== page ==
Arriving at the gate to Ulaanbaatar was a very special moment, as it was the first one when I started to feel that I am actually getting closer to Mongolia. I ran towards the gate to UB, assuming, “This’ll be a flight with a half empty plane, who goes to Ulaanbaatar, ffs?”. I was wrong. The waiting room was full to the brim with beautiful Mongolians. Mongolians! I felt like this was the breaking point for this trip.

The -stans

I have a (known) thing for -stans. Kyrgyzstan, Uzbekistan, Tajikistan, Turkmenistan, Kazakhstan… They are top destinations for my palate as I know that I would have so much fun there, especially on the off road path.

When the plane was flying over these -stans (also: Azerbaijan, Armenia, Iran) it was completely dark outside so the view through the window made no sense, but tracking on the display all of those names that I have been researching for years – Samarkand, Bukhara, Aral lake (written in Croatian), Baikonur cosmodrome (also written in Croatian), Dushanbe, Khujand… –  made me truly yearn again for an opportunity to land in one of the -stans finally, and properly enjoy all of them.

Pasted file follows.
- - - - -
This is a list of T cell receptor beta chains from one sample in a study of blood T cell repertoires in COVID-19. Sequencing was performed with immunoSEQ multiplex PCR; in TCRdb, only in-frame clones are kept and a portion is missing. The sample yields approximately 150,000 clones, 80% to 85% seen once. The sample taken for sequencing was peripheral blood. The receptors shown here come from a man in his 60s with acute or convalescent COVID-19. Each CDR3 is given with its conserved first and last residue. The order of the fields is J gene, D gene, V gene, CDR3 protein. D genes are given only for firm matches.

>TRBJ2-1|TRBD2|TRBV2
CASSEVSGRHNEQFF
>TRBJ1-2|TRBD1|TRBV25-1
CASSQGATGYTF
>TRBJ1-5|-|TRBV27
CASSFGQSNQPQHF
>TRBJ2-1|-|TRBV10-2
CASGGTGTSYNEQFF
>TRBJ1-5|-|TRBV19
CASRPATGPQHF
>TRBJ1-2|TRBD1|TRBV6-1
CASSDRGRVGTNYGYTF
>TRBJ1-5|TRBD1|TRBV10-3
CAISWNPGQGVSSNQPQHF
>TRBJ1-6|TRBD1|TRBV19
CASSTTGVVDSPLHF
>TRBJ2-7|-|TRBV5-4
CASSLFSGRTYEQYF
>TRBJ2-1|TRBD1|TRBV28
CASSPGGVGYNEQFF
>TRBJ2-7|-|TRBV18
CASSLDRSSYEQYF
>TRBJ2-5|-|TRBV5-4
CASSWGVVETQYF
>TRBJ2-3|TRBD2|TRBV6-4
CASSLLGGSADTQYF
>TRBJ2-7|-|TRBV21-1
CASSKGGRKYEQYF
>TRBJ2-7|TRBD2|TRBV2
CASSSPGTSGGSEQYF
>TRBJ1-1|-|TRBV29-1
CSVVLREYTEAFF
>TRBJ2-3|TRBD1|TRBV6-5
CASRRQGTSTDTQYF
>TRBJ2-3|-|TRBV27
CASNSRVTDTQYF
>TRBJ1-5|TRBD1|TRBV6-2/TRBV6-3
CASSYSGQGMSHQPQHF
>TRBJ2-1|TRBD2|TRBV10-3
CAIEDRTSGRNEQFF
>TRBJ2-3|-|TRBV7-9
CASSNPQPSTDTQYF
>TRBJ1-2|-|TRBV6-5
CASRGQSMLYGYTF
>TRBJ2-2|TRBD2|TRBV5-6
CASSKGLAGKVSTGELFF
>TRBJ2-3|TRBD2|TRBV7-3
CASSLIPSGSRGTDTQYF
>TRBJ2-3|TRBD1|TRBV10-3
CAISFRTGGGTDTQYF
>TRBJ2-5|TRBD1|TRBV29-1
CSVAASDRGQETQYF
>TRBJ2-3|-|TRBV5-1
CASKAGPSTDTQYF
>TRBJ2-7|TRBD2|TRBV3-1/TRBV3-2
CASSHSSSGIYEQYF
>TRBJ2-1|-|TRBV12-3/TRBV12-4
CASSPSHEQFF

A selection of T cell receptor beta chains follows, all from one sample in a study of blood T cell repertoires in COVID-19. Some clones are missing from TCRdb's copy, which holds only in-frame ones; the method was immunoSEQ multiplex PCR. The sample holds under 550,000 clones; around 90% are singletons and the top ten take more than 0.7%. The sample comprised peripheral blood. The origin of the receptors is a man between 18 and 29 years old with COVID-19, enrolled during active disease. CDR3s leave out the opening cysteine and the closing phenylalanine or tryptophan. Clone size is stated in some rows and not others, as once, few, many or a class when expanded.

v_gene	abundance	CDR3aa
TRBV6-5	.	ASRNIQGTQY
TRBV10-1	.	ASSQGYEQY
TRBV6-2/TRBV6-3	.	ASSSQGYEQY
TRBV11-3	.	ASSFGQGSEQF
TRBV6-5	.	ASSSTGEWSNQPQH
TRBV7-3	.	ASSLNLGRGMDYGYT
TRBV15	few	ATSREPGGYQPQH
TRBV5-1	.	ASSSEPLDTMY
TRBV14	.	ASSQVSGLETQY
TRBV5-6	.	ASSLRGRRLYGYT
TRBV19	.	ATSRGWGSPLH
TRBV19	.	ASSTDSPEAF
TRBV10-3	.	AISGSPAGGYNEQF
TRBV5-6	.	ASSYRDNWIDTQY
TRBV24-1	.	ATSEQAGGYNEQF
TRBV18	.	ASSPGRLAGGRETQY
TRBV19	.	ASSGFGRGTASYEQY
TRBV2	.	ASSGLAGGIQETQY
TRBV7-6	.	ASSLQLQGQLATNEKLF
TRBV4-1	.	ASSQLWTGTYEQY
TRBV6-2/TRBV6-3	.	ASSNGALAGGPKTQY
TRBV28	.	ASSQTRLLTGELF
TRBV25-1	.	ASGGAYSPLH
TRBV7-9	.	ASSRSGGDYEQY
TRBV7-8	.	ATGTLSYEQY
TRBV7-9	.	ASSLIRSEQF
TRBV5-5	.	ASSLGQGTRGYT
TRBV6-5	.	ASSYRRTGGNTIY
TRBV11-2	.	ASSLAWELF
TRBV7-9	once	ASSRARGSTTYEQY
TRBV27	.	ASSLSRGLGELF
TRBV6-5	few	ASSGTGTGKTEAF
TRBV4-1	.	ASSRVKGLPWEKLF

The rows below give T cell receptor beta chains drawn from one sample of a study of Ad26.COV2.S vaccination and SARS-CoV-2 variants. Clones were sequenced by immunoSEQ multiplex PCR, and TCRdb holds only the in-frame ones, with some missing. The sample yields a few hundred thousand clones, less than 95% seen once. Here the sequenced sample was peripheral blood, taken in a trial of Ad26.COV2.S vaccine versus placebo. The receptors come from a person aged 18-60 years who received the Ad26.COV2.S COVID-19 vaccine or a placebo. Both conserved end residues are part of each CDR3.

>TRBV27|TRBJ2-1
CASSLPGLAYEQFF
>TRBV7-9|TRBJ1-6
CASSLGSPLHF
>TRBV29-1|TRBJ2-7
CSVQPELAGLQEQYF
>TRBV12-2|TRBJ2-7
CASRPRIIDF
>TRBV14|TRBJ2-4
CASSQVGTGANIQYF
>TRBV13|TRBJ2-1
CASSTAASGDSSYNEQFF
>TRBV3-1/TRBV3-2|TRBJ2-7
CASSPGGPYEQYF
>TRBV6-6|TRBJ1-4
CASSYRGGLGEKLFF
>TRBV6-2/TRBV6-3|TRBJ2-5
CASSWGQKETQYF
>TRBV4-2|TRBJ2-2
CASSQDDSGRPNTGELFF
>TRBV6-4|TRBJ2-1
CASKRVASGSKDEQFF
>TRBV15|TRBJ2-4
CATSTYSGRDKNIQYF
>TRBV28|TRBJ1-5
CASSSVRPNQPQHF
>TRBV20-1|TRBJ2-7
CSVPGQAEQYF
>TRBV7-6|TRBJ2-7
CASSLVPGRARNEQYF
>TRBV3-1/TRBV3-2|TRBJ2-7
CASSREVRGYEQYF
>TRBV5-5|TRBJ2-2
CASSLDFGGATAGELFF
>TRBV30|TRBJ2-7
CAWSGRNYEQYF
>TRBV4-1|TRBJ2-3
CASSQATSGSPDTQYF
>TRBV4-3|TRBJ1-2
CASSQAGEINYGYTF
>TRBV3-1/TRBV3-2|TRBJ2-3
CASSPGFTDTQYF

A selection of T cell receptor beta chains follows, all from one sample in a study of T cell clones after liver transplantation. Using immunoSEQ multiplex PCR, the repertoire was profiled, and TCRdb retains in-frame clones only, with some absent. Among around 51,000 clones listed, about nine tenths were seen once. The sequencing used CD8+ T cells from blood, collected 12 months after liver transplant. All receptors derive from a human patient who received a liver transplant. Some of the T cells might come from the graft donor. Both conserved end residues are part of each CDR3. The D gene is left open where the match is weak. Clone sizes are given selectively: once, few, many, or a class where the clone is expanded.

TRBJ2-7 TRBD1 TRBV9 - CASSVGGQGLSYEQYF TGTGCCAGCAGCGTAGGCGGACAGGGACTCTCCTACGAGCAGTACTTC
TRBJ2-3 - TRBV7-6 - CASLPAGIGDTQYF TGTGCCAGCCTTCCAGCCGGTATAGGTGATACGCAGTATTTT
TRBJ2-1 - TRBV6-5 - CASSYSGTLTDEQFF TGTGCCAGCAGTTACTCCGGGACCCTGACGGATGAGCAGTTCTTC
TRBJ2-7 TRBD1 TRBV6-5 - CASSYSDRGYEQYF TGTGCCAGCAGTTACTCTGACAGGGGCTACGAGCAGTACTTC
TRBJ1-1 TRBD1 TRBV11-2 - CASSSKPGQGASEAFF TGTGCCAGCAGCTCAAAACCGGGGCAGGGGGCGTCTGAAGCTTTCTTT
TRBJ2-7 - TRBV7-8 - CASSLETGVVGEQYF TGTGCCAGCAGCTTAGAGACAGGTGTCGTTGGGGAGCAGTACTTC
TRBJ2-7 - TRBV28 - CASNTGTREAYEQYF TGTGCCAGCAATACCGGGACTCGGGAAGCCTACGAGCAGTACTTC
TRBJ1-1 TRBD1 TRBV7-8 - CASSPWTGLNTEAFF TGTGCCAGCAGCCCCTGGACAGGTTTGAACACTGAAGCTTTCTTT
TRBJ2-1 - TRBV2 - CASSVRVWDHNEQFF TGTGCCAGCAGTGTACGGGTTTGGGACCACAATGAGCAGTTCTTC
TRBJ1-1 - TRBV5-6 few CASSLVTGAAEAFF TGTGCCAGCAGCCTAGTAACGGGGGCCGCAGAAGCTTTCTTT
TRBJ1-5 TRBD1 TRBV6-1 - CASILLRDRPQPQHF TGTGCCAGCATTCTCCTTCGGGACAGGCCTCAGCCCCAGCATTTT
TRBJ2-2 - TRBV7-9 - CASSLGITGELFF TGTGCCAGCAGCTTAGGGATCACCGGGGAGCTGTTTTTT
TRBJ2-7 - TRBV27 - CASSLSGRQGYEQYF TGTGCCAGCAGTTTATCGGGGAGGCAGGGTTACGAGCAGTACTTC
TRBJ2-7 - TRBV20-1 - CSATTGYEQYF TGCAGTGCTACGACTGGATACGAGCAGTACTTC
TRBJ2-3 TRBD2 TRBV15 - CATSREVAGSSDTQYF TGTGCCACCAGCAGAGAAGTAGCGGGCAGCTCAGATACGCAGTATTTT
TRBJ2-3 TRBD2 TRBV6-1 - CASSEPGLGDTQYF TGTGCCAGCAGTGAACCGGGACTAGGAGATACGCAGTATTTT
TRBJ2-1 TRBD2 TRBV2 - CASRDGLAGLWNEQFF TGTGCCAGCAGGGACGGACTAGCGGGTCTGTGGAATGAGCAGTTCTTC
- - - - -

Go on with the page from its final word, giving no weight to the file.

Thunder & lightning

The darkness came with an occurrence that I was not expecting at all. The plane was approaching an enormous cloud in which the thunder and lightning could be seen, grilling it from the inside. I was entirely stunned by this and the only brain cell left which was not completely dedicated to absorbing this beauty had the task of making the video of it and keeping my jaw closed. It did not excel at either of these things. Hence the mediocre video made in low light conditions, but hopefully clear enough for you to see this beauty.